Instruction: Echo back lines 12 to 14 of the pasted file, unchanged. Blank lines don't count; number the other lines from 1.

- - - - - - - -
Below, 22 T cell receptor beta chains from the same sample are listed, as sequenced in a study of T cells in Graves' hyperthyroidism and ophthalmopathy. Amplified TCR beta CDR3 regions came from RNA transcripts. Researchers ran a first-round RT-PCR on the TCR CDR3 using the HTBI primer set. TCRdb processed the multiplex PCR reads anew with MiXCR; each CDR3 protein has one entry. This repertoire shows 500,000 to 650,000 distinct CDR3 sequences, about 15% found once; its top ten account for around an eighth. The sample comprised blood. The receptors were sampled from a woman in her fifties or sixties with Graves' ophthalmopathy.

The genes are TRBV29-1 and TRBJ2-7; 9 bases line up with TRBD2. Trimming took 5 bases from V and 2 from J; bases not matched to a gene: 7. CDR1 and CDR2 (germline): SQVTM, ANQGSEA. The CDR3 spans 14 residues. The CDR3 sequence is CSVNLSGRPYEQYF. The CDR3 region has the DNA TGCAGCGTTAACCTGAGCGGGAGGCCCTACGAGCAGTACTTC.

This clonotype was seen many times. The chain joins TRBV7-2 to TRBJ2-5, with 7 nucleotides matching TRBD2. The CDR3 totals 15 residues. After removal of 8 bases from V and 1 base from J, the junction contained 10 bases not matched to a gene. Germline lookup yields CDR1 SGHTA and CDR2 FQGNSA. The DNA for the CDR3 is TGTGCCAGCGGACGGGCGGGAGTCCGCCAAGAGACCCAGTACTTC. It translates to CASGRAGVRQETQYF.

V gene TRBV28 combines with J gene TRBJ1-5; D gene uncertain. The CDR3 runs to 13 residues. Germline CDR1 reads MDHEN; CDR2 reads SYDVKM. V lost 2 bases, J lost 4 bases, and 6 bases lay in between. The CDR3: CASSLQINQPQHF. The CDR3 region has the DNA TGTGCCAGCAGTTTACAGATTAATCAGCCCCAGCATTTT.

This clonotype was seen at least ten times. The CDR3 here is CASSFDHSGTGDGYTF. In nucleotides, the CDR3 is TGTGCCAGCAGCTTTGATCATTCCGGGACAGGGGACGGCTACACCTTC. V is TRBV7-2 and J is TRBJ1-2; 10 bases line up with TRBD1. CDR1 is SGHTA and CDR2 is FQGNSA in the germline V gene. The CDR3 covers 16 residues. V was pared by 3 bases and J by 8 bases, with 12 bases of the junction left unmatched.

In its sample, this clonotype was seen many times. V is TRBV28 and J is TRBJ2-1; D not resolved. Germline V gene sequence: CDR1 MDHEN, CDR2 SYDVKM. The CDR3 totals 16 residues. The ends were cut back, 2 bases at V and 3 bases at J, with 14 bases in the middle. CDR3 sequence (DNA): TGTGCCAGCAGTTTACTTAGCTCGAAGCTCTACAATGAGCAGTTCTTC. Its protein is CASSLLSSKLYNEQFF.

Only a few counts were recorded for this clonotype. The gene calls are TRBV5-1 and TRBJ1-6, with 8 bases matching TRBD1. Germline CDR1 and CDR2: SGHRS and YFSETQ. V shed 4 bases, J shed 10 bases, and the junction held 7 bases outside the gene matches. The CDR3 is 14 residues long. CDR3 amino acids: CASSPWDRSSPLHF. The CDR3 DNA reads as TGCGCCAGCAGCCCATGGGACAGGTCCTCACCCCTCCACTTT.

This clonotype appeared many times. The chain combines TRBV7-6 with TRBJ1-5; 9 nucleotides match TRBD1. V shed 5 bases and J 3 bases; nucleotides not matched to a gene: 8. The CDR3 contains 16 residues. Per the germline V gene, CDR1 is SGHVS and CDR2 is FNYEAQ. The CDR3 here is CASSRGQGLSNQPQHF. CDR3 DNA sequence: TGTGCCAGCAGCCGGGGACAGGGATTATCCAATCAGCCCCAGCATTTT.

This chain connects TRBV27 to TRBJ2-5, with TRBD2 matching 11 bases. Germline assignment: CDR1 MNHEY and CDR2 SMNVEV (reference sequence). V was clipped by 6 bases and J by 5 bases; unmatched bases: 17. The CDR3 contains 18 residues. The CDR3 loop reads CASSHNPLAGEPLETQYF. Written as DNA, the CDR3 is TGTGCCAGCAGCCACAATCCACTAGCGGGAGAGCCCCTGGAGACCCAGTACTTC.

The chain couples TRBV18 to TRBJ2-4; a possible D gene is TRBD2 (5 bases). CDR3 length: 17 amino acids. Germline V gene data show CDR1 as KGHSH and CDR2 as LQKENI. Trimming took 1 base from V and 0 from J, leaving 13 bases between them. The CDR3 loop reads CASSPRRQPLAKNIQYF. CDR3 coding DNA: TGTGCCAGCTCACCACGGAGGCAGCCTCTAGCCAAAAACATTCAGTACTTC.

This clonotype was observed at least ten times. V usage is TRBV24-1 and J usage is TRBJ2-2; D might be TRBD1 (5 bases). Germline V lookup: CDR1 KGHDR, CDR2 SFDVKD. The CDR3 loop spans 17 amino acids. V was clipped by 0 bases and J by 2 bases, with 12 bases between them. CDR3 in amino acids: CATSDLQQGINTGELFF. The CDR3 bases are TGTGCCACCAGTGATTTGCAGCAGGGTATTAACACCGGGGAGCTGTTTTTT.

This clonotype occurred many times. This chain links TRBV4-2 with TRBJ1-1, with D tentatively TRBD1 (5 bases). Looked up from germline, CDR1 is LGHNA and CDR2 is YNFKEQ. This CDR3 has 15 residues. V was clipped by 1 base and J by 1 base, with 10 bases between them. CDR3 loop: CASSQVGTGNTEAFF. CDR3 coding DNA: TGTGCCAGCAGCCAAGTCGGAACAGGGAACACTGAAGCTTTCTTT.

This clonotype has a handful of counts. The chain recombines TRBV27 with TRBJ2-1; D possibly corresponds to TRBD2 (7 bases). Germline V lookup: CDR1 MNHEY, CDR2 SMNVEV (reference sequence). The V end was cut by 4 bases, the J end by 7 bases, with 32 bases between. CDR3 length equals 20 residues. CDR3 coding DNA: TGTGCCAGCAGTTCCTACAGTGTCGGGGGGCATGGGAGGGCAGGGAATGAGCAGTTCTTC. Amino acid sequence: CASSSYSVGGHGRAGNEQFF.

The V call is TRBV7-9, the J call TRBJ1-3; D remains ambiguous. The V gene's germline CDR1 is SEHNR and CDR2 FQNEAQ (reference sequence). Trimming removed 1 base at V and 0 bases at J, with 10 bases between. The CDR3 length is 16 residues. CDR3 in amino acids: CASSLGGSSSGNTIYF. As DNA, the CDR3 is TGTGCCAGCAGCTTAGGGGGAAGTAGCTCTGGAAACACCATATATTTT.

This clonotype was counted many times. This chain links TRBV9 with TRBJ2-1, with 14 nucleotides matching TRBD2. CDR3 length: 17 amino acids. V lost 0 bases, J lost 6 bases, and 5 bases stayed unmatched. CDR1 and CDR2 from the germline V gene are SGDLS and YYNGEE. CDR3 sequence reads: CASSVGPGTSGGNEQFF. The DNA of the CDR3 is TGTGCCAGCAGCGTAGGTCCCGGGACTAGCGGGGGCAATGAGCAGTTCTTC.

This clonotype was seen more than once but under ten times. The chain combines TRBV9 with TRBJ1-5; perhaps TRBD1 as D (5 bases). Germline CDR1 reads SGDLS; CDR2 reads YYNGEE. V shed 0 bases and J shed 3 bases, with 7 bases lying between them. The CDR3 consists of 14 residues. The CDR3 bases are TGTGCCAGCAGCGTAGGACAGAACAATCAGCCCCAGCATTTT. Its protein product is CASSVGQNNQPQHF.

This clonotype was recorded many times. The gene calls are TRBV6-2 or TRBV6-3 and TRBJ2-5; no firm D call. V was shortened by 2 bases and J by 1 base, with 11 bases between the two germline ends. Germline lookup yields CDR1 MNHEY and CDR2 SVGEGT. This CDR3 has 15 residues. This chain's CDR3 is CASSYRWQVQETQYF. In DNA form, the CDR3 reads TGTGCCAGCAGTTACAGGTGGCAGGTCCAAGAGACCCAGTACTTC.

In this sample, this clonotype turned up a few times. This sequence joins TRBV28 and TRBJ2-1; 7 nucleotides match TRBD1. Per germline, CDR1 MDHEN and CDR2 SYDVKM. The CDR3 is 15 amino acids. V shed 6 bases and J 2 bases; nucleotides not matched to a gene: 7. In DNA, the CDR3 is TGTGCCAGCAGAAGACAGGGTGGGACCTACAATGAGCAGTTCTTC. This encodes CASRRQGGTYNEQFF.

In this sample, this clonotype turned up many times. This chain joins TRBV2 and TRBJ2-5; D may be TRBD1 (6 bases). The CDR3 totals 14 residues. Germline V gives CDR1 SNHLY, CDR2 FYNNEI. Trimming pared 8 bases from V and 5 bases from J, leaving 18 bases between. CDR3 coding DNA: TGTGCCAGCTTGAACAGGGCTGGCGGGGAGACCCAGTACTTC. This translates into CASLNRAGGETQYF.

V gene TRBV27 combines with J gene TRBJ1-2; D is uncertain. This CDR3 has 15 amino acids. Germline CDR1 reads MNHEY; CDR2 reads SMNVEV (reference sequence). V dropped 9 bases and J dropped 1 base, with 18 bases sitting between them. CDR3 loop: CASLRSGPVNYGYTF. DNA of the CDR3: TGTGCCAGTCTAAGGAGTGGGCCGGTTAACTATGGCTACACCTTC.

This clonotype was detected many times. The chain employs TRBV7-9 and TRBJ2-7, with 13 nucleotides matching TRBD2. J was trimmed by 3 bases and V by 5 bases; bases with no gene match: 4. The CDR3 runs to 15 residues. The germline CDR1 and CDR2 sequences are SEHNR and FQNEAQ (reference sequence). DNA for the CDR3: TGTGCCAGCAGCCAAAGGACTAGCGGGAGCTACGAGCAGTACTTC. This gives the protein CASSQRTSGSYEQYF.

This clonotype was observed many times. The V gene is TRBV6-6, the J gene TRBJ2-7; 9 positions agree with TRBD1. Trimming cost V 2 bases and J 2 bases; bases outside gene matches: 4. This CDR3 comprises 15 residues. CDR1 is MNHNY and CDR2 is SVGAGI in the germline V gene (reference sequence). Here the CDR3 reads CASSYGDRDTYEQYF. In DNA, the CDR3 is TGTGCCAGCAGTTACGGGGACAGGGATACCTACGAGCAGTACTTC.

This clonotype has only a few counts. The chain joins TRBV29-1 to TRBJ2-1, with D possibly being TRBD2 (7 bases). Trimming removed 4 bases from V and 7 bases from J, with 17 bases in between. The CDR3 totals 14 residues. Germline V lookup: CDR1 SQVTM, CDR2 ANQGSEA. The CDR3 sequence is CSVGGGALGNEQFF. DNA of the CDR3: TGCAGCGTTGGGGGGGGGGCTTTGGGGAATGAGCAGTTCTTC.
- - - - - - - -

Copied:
This clonotype occurred many times. This chain links TRBV4-2 with TRBJ1-1, with D tentatively TRBD1 (5 bases). Looked up from germline, CDR1 is LGHNA and CDR2 is YNFKEQ. This CDR3 has 15 residues. V was clipped by 1 base and J by 1 base, with 10 bases between them. CDR3 loop: CASSQVGTGNTEAFF. CDR3 coding DNA: TGTGCCAGCAGCCAAGTCGGAACAGGGAACACTGAAGCTTTCTTT.

This clonotype has a handful of counts. The chain recombines TRBV27 with TRBJ2-1; D possibly corresponds to TRBD2 (7 bases). Germline V lookup: CDR1 MNHEY, CDR2 SMNVEV (reference sequence). The V end was cut by 4 bases, the J end by 7 bases, with 32 bases between. CDR3 length equals 20 residues. CDR3 coding DNA: TGTGCCAGCAGTTCCTACAGTGTCGGGGGGCATGGGAGGGCAGGGAATGAGCAGTTCTTC. Amino acid sequence: CASSSYSVGGHGRAGNEQFF.

The V call is TRBV7-9, the J call TRBJ1-3; D remains ambiguous. The V gene's germline CDR1 is SEHNR and CDR2 FQNEAQ (reference sequence). Trimming removed 1 base at V and 0 bases at J, with 10 bases between. The CDR3 length is 16 residues. CDR3 in amino acids: CASSLGGSSSGNTIYF. As DNA, the CDR3 is TGTGCCAGCAGCTTAGGGGGAAGTAGCTCTGGAAACACCATATATTTT.